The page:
May 18, 2001
FIRING UP THE OLD NUCLEAR REACTOR
Some public utilities in the Pacific northwest seem skeptical about President Bush’s plan to cure the energy crisis plaguing the West. The President’s proposal calls for more oil and gas drilling on public lands as well more nuclear power plants to be built. A member of the Northwest Energy Coalition says the President’s plan may help..down the road, but doesn’t do enough right now to cure the needs of the region. In central Washington State, a nuclear watchdog group is concerned that the Bush administration has lifted the permanent shut down status on a breeder reactor. From Hanford, Leigh Robartes reports, some are balking at the idea of starting up the Fast Flux Test Facility, fearing it may lead to increased accidents and the creation of new nuclear waste streams.
PUBLIC POWER AND ENERGY CARTELS IN CALIFORNIA
While California narrowly averted more rolling blackouts this week, the state did not manage to avoid another rate increase. California’s public utility commission imposed the largest electric rate increase for the states residents in U.S. history. The rate increase will help to replenish the six billion dollars the state has spent for power on the spot market since January.In response to the exhorbatant rates wholesale generators have charged for power, California’s governor created a state power authority which he says will discipline the western market. Kata Mester reports from Sacramento.
In Vancouver, British Columbia this Wednesday Justice David Tysoe of the Supreme Court ruled partially in favor of the U.S. Metalclad Corporation against the Mexican Government in an appeal to the Chapter 11 Investor Rights Laws of the North American Free Trade Agreement or NAFTA. Metalclad took over a toxic waste treatment plant in Guadalcazar, Mexico in 1995. The local municipality denied Metalclad a building permit for that plant. Metalclad built the twenty million dollar plant while the governor of San Luis Potosi declared the area an ecological reserve. From Vancouver, Thatcher Collins reports.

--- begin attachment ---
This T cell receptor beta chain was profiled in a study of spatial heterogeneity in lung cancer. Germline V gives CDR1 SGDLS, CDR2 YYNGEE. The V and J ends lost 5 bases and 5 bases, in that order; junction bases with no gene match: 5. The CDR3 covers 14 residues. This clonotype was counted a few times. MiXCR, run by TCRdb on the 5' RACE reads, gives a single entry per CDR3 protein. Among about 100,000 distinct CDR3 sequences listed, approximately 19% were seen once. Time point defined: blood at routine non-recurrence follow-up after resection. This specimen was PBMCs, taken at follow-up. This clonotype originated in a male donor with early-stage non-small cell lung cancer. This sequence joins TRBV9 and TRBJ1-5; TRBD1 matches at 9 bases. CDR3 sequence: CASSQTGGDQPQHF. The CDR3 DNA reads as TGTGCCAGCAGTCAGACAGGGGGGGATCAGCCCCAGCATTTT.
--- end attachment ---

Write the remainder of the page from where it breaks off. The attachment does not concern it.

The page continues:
PIE IN THE FACE AND BOREDOM IN THE BRITISH ELECTIONS
It took an egg to whip some life into the deadpan British Election Campaign. Earlier this week Deputy Prime Minister John Prescott, delivered a jab to the face of a heckler after being hit by a raw egg. Some observers note the left jab, may be as close as this election will get to any excitement. Correspondent James Smoot reports the politics of both candidates are leaning towards the right and voter enthusiasm is rather low.
CONGRESS LOOKS AT PACIFICA RADIO
On Capitol Hill Tuesday, the Congressional Progressive Caucus held a forum on the crisis at the Pacifica Foundation and the issue of citizen access to the airwaves. The Caucus planned for the forum to include members of Pacifica management and the majority faction on the foundations’ Board of Directors. But the day before the forum Pacifica withdrew from participating, sending only a written statement. As a result, the forum was dominated by critics of Pacifica’s present National Board and management. They told caucus members about censorship, harassment and mismanagement at Pacifica, and the threat they believe the networks present direction poses to dissident voices. Matt Martin has this report.